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NASP Communiqué, Vol. 33, #4

A Reality-Based Approach to Teens and Drugs

By Marsha Rosenbaum

Like many parents, when my children entered adolescence, I wished "the drug thing" would magically disappear and my children would simply abstain. But as a drug abuse expert whose research was sponsored by the National Institute on Drug Abuse, and as a parent, I knew this wish to be a fantasy.

It comes as no surprise to school psychologists and counselors that despite federal expenditures for prevention “education” exceeding $2 billion per year (and five to seven times that at state and local levels), government surveys consistently show that half of American teenagers admit to experimenting with drugs by the time they graduate from high school, and 8 out of 10 have tried alcohol.

Today’s adolescents have been exposed, since elementary school, to the most intensive and expensive anti-drug campaign in history. Haven't they been told, again and again, to “just say no” by school-based programs such as Drug Abuse Resistance Education (DARE) and hard-hitting media campaigns? Why hasn’t the goal of teen abstinence been achieved? Where have we gone wrong, and what can we, as parents, counselors and school psychologists, do to ensure the safety of our teenagers?

The Context of Prevention

As a sociologist, I believe it’s important to look at the context of our prevention efforts. Though we urge our young people to be “drug-free,” the American public, including children, are perpetually bombarded with messages that encourage them to imbibe and medicate with a variety of substances. Alcohol, tobacco, caffeine, over-the-counter and prescription drugs seem to be everywhere. In fact, the Journal of the American Medical Association recently reported that 80% of adults in the U.S. use at least one medication every week, and half take a prescription drug (Kaufman, et al., 2002).  Nearly one in two American adults uses alcohol regularly; and more than one-third have tried marijuana at some time in their lives, a fact not lost on their children. 

An additional factor makes the “drug-free” mantra problematic. Today's teenagers have witnessed the increasing “Ritalinization” of their fellow (difficult-to-manage) students, and stimulants such as Adderal have become a drug of choice on college campuses. All of us have seen prime-time commercials for drugs to manage such ailments as “Generalized Anxiety Disorder,” with teenagers the most recent market for anti-depressants. Teenage drug use seems to mirror modern American drug-taking tendencies. Therefore, some psychologists have argued that given the nature of our culture, to define teenage experimentation with legal and illegal substances as “deviant” is inaccurate.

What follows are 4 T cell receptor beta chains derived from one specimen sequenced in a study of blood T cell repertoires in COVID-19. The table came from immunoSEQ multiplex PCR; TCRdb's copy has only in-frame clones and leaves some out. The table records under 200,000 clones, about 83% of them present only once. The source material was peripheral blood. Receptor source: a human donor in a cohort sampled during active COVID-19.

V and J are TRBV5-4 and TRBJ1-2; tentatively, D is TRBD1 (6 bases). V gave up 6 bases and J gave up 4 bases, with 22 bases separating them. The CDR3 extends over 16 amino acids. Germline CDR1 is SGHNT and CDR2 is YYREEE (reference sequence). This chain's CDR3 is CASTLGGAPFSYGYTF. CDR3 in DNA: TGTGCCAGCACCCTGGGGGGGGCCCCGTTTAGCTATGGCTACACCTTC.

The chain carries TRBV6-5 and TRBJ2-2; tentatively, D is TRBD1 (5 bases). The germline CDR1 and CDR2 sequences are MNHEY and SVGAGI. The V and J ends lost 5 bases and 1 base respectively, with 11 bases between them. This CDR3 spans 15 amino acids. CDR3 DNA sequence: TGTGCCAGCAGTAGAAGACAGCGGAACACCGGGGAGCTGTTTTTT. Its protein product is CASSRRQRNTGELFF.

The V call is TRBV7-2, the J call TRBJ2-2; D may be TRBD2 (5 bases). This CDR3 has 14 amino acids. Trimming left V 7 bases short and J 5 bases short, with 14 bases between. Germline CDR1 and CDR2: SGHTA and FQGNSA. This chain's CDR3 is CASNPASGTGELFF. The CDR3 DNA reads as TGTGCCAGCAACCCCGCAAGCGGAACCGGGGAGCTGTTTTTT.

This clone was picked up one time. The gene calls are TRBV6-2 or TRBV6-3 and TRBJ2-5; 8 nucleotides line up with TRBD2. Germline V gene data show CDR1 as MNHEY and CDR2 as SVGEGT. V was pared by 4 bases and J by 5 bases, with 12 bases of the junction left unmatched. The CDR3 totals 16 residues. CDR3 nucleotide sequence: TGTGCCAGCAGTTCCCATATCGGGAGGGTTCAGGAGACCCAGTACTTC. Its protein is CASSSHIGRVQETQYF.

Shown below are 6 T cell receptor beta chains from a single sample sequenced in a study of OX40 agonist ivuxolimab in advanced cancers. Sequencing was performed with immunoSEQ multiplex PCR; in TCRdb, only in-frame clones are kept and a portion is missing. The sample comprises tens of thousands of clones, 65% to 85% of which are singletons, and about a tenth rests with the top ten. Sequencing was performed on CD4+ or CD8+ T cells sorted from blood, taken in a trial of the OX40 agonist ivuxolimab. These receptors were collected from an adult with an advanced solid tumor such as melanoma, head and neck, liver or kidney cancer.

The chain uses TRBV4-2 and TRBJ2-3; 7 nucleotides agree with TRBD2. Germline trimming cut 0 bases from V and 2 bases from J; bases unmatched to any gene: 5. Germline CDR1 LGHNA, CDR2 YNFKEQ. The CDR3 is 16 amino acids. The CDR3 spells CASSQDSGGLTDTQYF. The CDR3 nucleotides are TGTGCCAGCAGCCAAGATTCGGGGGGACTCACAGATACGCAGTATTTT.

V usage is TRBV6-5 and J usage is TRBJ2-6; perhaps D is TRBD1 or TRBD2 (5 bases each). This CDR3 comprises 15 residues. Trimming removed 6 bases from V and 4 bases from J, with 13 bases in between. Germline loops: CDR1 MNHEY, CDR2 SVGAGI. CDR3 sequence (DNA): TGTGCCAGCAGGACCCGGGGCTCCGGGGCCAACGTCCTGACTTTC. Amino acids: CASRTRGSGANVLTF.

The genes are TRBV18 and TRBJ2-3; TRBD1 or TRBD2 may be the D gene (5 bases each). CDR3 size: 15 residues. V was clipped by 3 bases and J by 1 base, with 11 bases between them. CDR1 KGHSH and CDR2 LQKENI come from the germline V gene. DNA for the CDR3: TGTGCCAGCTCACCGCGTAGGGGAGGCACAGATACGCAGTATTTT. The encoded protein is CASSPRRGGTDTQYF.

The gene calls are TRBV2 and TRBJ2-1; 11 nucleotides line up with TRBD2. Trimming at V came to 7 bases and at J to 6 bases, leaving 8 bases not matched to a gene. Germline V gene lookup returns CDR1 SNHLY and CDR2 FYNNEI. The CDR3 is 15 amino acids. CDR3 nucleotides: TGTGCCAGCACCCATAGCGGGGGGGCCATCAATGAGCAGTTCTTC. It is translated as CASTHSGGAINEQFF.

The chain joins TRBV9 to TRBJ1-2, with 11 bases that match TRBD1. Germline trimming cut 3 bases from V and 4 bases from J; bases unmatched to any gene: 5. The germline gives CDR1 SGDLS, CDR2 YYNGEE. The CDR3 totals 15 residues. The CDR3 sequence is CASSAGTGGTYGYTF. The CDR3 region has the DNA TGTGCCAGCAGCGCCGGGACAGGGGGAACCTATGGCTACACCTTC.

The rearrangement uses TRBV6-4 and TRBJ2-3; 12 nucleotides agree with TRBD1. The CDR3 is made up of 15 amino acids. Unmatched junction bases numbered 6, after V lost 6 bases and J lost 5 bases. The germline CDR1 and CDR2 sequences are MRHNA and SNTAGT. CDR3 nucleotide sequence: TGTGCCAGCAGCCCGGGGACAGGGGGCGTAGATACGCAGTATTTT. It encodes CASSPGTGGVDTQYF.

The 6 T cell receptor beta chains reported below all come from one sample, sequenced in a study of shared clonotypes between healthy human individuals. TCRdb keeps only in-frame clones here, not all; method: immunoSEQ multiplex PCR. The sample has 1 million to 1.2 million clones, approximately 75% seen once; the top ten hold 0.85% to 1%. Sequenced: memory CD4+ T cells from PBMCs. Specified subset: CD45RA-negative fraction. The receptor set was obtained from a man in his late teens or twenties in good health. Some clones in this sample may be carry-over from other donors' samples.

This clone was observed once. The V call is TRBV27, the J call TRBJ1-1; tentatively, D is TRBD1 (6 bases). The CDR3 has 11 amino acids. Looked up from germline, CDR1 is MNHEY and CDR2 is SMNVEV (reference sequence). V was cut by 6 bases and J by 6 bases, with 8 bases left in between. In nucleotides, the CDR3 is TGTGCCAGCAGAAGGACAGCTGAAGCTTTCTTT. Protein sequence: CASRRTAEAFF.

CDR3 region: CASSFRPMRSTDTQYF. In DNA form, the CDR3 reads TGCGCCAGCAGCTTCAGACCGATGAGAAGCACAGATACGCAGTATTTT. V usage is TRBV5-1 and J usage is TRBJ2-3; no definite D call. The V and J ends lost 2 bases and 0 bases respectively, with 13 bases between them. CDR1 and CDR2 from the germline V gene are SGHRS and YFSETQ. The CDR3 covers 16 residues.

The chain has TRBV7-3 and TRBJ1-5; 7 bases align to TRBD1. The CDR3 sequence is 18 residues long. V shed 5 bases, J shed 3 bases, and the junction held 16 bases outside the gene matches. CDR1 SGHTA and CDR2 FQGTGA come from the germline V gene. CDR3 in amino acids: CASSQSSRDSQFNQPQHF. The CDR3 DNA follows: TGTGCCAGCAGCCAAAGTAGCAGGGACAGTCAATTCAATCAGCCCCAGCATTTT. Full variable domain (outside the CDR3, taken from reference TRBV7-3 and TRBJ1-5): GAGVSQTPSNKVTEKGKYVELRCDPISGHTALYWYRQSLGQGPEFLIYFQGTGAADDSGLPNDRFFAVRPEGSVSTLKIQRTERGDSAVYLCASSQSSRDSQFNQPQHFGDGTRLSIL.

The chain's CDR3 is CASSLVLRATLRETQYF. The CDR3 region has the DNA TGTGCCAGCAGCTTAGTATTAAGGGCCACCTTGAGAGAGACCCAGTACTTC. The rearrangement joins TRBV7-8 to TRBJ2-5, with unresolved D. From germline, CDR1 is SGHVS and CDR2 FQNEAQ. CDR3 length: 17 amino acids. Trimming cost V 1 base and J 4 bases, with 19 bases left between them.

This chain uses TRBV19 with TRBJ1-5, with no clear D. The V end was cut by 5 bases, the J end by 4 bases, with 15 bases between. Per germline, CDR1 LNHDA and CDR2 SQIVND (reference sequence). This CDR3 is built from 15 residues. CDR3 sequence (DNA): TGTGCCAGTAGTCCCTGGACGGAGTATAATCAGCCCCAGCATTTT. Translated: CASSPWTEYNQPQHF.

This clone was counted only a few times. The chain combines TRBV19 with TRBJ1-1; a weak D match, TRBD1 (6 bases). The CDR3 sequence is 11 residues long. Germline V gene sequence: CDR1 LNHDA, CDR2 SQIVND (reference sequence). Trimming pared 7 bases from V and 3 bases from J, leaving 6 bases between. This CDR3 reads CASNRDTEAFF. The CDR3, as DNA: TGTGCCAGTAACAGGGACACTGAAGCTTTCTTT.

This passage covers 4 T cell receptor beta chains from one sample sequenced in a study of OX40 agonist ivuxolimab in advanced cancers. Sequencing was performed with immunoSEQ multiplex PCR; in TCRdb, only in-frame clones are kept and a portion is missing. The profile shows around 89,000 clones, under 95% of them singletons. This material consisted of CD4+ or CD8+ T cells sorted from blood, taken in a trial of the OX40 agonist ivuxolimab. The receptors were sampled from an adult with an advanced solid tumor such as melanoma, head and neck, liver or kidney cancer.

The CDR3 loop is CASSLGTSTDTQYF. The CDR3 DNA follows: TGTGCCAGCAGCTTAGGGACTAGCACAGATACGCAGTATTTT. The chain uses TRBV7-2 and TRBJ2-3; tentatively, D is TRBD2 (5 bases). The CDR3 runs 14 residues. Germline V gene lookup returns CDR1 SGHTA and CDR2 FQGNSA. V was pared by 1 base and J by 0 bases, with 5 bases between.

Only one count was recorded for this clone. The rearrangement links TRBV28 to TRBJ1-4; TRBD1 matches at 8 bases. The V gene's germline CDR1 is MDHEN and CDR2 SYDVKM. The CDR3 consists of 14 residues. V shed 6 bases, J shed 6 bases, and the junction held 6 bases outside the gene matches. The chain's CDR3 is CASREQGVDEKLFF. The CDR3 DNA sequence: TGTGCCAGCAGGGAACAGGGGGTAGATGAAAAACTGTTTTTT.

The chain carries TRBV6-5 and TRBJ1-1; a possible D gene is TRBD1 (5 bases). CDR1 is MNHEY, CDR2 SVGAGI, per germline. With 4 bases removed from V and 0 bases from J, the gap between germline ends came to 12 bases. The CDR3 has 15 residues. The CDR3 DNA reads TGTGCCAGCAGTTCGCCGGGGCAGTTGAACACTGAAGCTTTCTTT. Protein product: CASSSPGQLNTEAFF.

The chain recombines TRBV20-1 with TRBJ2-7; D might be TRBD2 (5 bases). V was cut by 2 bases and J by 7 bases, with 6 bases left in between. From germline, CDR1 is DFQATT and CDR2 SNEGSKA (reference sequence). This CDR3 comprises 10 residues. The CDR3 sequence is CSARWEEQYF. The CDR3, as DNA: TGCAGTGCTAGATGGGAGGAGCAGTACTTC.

A common, though faulty, assumption driving our prevention efforts is that if teenagers simply believe that experimentation with alcohol or other drugs is dangerous, they will abstain.  As a result, many programs include exaggerated risk and danger messages. Although the old Reefer Madness-style messages have been replaced with assertions that we now have scientific “proof” that drugs are dangerous, critical evaluations, particularly of marijuana, pierce holes in the most common assertions and are inconsistent with students’ observations and experiences. Hence the cynicism we see in so many teenagers regarding the anti-drug messages they regularly receive.

Science-Based Education and School Policies

It’s time to dispense with messages designed to frighten students, and replace them with drug education based on solid science that will prepare them for lifelong decisions, such as appropriate dose levels and the effect of combinations, about a range of substances they might ingest. 

On the technical side, the subject could easily be integrated into a variety of high school courses and curricula, including physiology and biology (to learn how drugs affect the body), psychology (to learn how drugs affect the mind), chemistry (to learn what’s contained in drugs), history and civics (to learn how drugs have been handled by the government), and social studies (to learn who uses which drugs, and why).

Even the best education isn’t enough. It is important for students to have a safe place where they can talk honestly and openly, and share their fears and concerns without judgment.  Many conversations about alcohol and other drugs already happen in the offices of the trusted school counselor or psychologist, or as part of a growing number of student assistance programs.

But when dealing with students who are not abstinent, who say "maybe" or "sometimes" or "yes" to alcohol and other drug use, many professionals face an impossible dilemma. They want to help, to open honest conversations, but are strapped by abstinence-only, zero tolerance policies, rendering them unable to advise those students who need them most. It’s a long road from experimentation to abuse, and school psychologists, freed up from policies derived from politics rather than science, can make a real difference in keeping students safe.